In connection with the Merger, the Company issued to Abeona Ohio members a total of 3,979,761 common shares upon closing of the transaction, and may issue up to an additional $9 million in performance milestones, in common stock or cash, at the Company’s option.

 

Plasma Technologies LLC License (“Licensor”)

On September 22, 2014, we entered into an exclusive, worldwide licensing agreement with Licensor to obtain rights to utilize and to sub-license its patented methods for the extraction of therapeutic biologics from human plasma. Plasma biologics are bio-pharmaceutical proteins extracted, purified, and formulated from human blood plasma by the use of biotechnological processing techniques including precipitation, diafiltration, affinity chromatography, and ion-exchange chromatography. Because plasma biologics are biosimilar, they are less likely than recombinant or transgenic proteins to cause toxic or other adverse reactions, or cause adverse immunological responses such as the stimulation of inhibitors in recipients.

 

Under the terms of the licensing agreement, as amended on January 23, 2015, we paid a license fee of $1 million in cash, will pay $4,000,000 in cash or 1,096,151 shares of our common stock in 2017, a regulatory approval milestone payment of 513,375 shares of our common stock upon the first FDA regulatory approval of a drug derived from the Licensor’s proprietary SDF process, and a tiered royalty on annual net sales of plasma fractions produced with Licensor’s proprietary SDF process.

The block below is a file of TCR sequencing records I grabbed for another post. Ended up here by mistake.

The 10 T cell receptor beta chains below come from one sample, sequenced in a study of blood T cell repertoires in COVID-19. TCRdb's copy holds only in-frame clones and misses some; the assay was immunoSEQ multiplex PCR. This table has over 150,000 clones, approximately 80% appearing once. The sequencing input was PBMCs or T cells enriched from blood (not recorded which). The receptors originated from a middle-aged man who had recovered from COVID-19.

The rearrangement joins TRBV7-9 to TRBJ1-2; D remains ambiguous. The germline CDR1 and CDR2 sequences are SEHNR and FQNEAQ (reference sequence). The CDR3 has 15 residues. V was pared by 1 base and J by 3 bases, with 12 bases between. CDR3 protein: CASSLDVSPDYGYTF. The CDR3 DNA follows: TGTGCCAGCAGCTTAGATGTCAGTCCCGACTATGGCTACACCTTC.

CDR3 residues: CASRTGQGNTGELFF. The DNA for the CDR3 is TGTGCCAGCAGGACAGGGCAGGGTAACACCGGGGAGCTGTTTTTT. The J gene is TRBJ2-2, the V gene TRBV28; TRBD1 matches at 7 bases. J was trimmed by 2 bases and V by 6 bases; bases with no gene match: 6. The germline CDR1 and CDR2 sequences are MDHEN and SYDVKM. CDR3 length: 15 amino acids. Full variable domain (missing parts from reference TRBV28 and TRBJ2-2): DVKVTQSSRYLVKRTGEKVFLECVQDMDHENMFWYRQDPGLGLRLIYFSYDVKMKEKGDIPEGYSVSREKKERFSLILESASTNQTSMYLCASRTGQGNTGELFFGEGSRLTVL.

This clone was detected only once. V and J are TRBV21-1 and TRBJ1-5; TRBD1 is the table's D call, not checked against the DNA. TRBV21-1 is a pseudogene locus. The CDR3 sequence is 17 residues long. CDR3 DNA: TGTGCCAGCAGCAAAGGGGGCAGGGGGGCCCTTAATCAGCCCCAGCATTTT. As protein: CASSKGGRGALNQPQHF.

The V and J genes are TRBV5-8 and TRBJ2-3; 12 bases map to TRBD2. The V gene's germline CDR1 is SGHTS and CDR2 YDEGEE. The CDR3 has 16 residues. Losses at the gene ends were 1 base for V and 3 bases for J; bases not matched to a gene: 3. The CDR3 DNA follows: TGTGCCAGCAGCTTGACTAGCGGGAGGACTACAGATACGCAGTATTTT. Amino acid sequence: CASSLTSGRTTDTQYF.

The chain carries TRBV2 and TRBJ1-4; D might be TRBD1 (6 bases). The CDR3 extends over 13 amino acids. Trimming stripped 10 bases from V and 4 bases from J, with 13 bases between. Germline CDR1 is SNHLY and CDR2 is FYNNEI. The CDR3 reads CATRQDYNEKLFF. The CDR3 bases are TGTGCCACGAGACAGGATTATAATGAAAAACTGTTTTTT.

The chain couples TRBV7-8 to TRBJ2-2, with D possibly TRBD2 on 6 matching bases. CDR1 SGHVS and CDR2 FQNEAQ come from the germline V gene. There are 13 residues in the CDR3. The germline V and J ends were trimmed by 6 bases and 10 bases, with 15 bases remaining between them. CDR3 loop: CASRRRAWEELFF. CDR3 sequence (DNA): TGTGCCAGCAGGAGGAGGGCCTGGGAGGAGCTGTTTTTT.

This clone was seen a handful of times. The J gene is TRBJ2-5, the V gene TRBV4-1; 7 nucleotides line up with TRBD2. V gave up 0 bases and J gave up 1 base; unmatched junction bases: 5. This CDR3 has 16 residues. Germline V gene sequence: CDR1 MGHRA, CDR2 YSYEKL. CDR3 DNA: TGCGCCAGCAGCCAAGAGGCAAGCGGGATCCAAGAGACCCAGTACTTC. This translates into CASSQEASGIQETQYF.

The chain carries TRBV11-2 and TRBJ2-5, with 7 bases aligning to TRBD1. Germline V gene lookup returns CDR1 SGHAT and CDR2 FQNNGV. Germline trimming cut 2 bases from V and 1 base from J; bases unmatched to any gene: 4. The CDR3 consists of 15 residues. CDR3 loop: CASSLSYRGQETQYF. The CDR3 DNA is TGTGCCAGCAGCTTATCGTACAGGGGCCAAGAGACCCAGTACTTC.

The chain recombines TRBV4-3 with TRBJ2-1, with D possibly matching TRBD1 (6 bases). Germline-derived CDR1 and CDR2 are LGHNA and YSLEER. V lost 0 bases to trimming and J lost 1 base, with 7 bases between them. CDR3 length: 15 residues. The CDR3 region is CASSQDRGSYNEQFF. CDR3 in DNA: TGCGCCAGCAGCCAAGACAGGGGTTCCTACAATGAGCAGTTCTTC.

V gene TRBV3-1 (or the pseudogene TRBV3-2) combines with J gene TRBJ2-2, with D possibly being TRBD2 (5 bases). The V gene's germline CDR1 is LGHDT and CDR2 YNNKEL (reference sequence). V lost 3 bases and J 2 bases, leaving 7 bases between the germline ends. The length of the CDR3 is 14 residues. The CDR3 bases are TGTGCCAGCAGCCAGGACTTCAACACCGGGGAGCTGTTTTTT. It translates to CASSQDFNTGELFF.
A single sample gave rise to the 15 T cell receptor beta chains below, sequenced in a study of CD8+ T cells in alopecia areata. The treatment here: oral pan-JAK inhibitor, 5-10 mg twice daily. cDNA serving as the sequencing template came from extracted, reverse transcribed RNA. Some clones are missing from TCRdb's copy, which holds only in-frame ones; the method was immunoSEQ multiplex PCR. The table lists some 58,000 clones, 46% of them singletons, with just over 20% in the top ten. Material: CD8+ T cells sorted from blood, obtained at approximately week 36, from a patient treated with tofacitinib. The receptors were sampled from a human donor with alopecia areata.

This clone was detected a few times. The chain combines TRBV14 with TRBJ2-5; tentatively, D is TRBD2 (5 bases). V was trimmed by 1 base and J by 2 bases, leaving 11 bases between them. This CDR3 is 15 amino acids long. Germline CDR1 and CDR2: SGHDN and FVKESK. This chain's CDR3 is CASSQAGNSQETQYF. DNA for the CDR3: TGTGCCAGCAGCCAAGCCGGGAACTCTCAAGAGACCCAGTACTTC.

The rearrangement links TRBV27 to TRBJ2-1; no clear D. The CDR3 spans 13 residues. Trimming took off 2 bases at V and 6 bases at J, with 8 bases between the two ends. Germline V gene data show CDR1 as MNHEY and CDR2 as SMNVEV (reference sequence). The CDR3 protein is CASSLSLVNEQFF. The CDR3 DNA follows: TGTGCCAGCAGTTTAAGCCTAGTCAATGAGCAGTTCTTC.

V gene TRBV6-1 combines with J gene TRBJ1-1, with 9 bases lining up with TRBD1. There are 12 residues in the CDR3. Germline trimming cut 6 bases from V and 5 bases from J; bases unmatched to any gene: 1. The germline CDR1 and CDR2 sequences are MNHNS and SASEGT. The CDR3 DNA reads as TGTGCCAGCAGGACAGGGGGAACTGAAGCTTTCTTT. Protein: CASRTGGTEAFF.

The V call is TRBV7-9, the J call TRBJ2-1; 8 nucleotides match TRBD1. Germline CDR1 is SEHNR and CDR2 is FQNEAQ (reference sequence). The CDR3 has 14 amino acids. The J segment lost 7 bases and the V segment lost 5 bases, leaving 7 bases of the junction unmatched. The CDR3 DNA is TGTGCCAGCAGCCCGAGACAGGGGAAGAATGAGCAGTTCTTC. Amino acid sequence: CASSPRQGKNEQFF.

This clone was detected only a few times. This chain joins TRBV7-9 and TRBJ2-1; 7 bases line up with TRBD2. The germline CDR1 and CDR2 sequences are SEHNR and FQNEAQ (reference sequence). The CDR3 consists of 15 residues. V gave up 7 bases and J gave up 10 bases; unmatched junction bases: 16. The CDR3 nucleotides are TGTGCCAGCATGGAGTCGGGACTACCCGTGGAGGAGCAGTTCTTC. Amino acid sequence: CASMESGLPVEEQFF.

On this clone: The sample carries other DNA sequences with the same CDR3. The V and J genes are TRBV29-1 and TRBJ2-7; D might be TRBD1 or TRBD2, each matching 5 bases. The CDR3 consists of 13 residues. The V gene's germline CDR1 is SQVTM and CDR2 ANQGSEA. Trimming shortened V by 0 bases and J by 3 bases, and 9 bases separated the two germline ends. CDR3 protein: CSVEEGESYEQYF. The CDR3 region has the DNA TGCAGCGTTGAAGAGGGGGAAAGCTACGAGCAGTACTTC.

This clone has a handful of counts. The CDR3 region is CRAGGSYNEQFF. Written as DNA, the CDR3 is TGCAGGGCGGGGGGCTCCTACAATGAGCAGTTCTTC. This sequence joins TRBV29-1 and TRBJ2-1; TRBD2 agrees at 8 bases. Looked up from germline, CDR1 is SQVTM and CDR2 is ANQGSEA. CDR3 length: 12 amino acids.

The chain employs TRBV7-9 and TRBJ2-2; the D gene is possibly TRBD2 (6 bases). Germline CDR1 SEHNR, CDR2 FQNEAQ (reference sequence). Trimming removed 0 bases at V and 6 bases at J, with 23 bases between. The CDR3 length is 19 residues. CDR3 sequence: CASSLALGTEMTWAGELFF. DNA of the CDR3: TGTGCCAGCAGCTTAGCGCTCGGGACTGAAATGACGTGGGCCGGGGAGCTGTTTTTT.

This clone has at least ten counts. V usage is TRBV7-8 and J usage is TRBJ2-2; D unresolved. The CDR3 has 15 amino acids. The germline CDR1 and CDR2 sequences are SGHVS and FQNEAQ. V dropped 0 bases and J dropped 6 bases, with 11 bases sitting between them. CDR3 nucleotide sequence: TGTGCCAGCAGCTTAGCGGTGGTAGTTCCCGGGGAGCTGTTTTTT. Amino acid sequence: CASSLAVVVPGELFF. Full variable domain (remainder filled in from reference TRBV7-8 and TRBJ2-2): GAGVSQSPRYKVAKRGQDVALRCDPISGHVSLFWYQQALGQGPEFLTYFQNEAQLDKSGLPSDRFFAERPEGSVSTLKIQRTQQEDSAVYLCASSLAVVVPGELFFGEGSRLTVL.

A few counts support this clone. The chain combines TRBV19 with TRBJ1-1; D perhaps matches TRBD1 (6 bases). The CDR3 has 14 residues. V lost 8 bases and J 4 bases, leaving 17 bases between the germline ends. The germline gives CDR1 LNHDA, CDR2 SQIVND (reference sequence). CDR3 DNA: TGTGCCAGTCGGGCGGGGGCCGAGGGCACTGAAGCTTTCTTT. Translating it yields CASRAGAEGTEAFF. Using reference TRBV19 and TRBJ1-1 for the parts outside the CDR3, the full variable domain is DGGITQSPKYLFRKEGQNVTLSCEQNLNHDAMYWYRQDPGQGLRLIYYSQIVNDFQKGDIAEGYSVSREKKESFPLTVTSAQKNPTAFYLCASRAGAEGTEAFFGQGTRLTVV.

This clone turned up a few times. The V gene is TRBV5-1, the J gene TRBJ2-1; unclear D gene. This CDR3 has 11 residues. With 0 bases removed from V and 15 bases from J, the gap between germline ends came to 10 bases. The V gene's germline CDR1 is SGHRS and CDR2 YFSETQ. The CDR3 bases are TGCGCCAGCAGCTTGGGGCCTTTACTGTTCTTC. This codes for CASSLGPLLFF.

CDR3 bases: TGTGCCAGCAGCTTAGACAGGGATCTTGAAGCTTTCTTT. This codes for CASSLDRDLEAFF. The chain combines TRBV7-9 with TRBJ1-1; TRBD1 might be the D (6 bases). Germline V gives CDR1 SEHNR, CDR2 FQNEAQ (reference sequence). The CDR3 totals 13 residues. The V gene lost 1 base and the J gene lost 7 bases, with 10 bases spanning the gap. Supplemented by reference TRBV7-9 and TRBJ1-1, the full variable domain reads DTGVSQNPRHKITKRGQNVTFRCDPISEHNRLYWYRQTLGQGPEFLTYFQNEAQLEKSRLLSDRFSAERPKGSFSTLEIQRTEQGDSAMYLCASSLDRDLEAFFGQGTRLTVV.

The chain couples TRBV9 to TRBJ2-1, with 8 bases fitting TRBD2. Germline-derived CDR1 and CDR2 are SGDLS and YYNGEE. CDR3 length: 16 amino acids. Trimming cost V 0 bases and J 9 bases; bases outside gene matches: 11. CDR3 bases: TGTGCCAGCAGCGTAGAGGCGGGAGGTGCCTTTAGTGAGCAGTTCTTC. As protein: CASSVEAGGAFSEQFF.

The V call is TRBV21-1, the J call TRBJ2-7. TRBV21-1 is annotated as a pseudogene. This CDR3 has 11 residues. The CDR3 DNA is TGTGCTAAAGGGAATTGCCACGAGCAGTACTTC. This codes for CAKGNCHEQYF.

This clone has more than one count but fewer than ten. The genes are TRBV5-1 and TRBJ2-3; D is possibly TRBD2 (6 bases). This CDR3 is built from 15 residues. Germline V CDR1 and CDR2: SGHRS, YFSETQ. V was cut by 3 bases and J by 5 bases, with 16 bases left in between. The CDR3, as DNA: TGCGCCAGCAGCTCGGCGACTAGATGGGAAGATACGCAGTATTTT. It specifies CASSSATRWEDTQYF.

Miscellaneous

On March 5, 2015 we announced that enrollment has begun in a clinical trial at UCLA’s Jonsson Comprehensive Cancer Center that is evaluating MuGard in the prevention and treatment of stomatitis in breast cancer patients using Everolimus (marketed by Novartis Oncology under the tradename Afinitor®). The title of the trial is “Phase II Randomized Trial of MuGard Compared With Best Supportive Care for Prevention and Treatment of Stomatitis in Women With Hormone Receptor Positive Breast Cancer Initiating Treatment With Everolimus-based Endocrine Therapy” and details on the trial design and enrollment can be found on its website, clinicaltrials.gov, under the identifier NCT02015559.

 

On March 31, 2015 we announced that Hanmi has received marketing approval in Korea from the country’s Ministry of Food and Drug Safety (“MFDS”) and the Korea Testing & Research Institute (KTR) for MuGard. Under the terms of the previously announced marketing agreement, Hanmi will import MuGard from the United States and marketing will commence. Hanmi intends to market MuGard in Korea under the trade name Mucogard.

 

On April 7, 2015 we announced we had appointed Charlie Strange, M.D. to our Scientific Advisory Board (SAB). Dr. Strange is a highly regarded thought leader in the Alpha-1 community, and has extensive clinical experience in designing and managing Alpha-1 clinical studies. We believe his advice and counsel will help accelerate development and approval of our proprietary SDF Alpha™ biologic drug.

 

On May 12, 2015 we announced that Todd Wider, MD joined our board of directors. Dr. Wider has a strong medical background and significant experience in small and mid-cap biotechnology companies.

 

On May 15, 2015 Timothy J. Miller, PhD became our President and CEO and joined our board of directors. Dr. Miller was President & CEO of Abeona Therapeutics LLC from 2013 to 2015. He has 16 years of scientific research, product development, regulatory and clinical operations expertise, with a focus on transitioning novel biotherapeutics through pre-clinical phases and into Phase 1 and 2 human clinical trials. Dr. Miller earned his PhD in Pharmacology with a focus on Gene therapy/Cystic Fibrosis from Case Western University. He also holds a B.S. in Biology and M.S. in Molecular Biology from John Carroll University (Cleveland, OH).